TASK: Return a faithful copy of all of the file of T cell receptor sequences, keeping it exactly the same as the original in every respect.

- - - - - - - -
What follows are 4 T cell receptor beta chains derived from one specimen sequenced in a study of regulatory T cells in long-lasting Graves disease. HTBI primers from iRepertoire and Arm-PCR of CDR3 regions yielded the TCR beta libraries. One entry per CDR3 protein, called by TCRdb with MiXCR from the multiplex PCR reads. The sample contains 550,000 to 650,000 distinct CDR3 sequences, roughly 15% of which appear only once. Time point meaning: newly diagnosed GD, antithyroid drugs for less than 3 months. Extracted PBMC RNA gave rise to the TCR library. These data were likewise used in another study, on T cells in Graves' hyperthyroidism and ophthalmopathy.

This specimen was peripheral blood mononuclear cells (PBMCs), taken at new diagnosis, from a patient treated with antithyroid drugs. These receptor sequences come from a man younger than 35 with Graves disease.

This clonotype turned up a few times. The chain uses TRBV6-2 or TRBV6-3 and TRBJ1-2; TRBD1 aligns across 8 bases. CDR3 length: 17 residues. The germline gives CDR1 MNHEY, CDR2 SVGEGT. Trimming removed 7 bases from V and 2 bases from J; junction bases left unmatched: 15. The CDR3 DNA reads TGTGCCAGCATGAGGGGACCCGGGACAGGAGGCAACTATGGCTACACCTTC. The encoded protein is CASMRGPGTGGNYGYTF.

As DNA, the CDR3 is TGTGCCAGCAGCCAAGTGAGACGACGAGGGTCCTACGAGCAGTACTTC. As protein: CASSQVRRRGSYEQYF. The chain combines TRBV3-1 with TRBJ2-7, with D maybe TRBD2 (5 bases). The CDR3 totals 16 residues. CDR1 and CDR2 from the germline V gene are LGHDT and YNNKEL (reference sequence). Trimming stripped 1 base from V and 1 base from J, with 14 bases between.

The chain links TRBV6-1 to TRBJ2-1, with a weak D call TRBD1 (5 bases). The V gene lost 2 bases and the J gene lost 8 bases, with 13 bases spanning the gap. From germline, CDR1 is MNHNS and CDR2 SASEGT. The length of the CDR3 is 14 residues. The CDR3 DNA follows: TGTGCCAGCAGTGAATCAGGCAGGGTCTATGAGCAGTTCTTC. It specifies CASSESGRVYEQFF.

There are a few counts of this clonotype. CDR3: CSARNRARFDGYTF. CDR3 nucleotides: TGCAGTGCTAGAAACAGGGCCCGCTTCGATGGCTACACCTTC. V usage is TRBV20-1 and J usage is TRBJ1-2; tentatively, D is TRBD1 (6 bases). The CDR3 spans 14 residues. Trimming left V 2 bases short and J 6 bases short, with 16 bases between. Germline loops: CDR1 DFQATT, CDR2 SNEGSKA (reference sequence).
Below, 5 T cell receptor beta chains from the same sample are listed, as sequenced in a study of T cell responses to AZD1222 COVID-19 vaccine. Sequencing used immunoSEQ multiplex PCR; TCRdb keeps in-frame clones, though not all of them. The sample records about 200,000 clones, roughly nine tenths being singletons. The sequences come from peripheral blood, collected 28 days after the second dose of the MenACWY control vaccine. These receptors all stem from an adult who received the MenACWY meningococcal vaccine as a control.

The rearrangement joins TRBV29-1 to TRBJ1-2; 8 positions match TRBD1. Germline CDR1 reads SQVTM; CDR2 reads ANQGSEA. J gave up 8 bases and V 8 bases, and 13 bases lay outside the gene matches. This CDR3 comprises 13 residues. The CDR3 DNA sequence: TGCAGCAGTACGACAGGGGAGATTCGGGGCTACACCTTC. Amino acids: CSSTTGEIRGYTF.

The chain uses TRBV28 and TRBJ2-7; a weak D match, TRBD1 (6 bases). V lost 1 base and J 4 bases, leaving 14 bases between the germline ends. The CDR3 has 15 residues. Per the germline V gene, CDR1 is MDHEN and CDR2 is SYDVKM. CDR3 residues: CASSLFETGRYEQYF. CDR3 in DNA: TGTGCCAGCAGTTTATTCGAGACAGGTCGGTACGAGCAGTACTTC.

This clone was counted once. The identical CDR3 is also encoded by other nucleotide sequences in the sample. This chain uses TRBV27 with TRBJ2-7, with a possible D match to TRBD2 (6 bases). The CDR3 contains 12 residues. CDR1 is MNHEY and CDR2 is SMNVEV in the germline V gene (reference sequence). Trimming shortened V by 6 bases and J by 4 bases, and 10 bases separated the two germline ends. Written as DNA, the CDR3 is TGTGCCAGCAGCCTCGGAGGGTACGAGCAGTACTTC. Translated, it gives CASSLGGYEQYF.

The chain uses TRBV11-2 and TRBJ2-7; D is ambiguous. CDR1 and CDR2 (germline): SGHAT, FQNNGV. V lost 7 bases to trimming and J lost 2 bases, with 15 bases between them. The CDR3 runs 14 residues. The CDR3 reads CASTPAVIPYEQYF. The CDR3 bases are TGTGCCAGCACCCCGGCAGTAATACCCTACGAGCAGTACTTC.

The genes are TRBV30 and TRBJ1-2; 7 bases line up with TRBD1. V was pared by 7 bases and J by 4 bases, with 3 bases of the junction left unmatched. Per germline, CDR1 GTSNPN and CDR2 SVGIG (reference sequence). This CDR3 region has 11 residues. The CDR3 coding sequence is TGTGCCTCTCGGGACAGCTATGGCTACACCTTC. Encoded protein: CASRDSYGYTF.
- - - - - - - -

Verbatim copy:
What follows are 4 T cell receptor beta chains derived from one specimen sequenced in a study of regulatory T cells in long-lasting Graves disease. HTBI primers from iRepertoire and Arm-PCR of CDR3 regions yielded the TCR beta libraries. One entry per CDR3 protein, called by TCRdb with MiXCR from the multiplex PCR reads. The sample contains 550,000 to 650,000 distinct CDR3 sequences, roughly 15% of which appear only once. Time point meaning: newly diagnosed GD, antithyroid drugs for less than 3 months. Extracted PBMC RNA gave rise to the TCR library. These data were likewise used in another study, on T cells in Graves' hyperthyroidism and ophthalmopathy.

This specimen was peripheral blood mononuclear cells (PBMCs), taken at new diagnosis, from a patient treated with antithyroid drugs. These receptor sequences come from a man younger than 35 with Graves disease.

This clonotype turned up a few times. The chain uses TRBV6-2 or TRBV6-3 and TRBJ1-2; TRBD1 aligns across 8 bases. CDR3 length: 17 residues. The germline gives CDR1 MNHEY, CDR2 SVGEGT. Trimming removed 7 bases from V and 2 bases from J; junction bases left unmatched: 15. The CDR3 DNA reads TGTGCCAGCATGAGGGGACCCGGGACAGGAGGCAACTATGGCTACACCTTC. The encoded protein is CASMRGPGTGGNYGYTF.

As DNA, the CDR3 is TGTGCCAGCAGCCAAGTGAGACGACGAGGGTCCTACGAGCAGTACTTC. As protein: CASSQVRRRGSYEQYF. The chain combines TRBV3-1 with TRBJ2-7, with D maybe TRBD2 (5 bases). The CDR3 totals 16 residues. CDR1 and CDR2 from the germline V gene are LGHDT and YNNKEL (reference sequence). Trimming stripped 1 base from V and 1 base from J, with 14 bases between.

The chain links TRBV6-1 to TRBJ2-1, with a weak D call TRBD1 (5 bases). The V gene lost 2 bases and the J gene lost 8 bases, with 13 bases spanning the gap. From germline, CDR1 is MNHNS and CDR2 SASEGT. The length of the CDR3 is 14 residues. The CDR3 DNA follows: TGTGCCAGCAGTGAATCAGGCAGGGTCTATGAGCAGTTCTTC. It specifies CASSESGRVYEQFF.

There are a few counts of this clonotype. CDR3: CSARNRARFDGYTF. CDR3 nucleotides: TGCAGTGCTAGAAACAGGGCCCGCTTCGATGGCTACACCTTC. V usage is TRBV20-1 and J usage is TRBJ1-2; tentatively, D is TRBD1 (6 bases). The CDR3 spans 14 residues. Trimming left V 2 bases short and J 6 bases short, with 16 bases between. Germline loops: CDR1 DFQATT, CDR2 SNEGSKA (reference sequence).
Below, 5 T cell receptor beta chains from the same sample are listed, as sequenced in a study of T cell responses to AZD1222 COVID-19 vaccine. Sequencing used immunoSEQ multiplex PCR; TCRdb keeps in-frame clones, though not all of them. The sample records about 200,000 clones, roughly nine tenths being singletons. The sequences come from peripheral blood, collected 28 days after the second dose of the MenACWY control vaccine. These receptors all stem from an adult who received the MenACWY meningococcal vaccine as a control.

The rearrangement joins TRBV29-1 to TRBJ1-2; 8 positions match TRBD1. Germline CDR1 reads SQVTM; CDR2 reads ANQGSEA. J gave up 8 bases and V 8 bases, and 13 bases lay outside the gene matches. This CDR3 comprises 13 residues. The CDR3 DNA sequence: TGCAGCAGTACGACAGGGGAGATTCGGGGCTACACCTTC. Amino acids: CSSTTGEIRGYTF.

The chain uses TRBV28 and TRBJ2-7; a weak D match, TRBD1 (6 bases). V lost 1 base and J 4 bases, leaving 14 bases between the germline ends. The CDR3 has 15 residues. Per the germline V gene, CDR1 is MDHEN and CDR2 is SYDVKM. CDR3 residues: CASSLFETGRYEQYF. CDR3 in DNA: TGTGCCAGCAGTTTATTCGAGACAGGTCGGTACGAGCAGTACTTC.

This clone was counted once. The identical CDR3 is also encoded by other nucleotide sequences in the sample. This chain uses TRBV27 with TRBJ2-7, with a possible D match to TRBD2 (6 bases). The CDR3 contains 12 residues. CDR1 is MNHEY and CDR2 is SMNVEV in the germline V gene (reference sequence). Trimming shortened V by 6 bases and J by 4 bases, and 10 bases separated the two germline ends. Written as DNA, the CDR3 is TGTGCCAGCAGCCTCGGAGGGTACGAGCAGTACTTC. Translated, it gives CASSLGGYEQYF.

The chain uses TRBV11-2 and TRBJ2-7; D is ambiguous. CDR1 and CDR2 (germline): SGHAT, FQNNGV. V lost 7 bases to trimming and J lost 2 bases, with 15 bases between them. The CDR3 runs 14 residues. The CDR3 reads CASTPAVIPYEQYF. The CDR3 bases are TGTGCCAGCACCCCGGCAGTAATACCCTACGAGCAGTACTTC.

The genes are TRBV30 and TRBJ1-2; 7 bases line up with TRBD1. V was pared by 7 bases and J by 4 bases, with 3 bases of the junction left unmatched. Per germline, CDR1 GTSNPN and CDR2 SVGIG (reference sequence). This CDR3 region has 11 residues. The CDR3 coding sequence is TGTGCCTCTCGGGACAGCTATGGCTACACCTTC. Encoded protein: CASRDSYGYTF.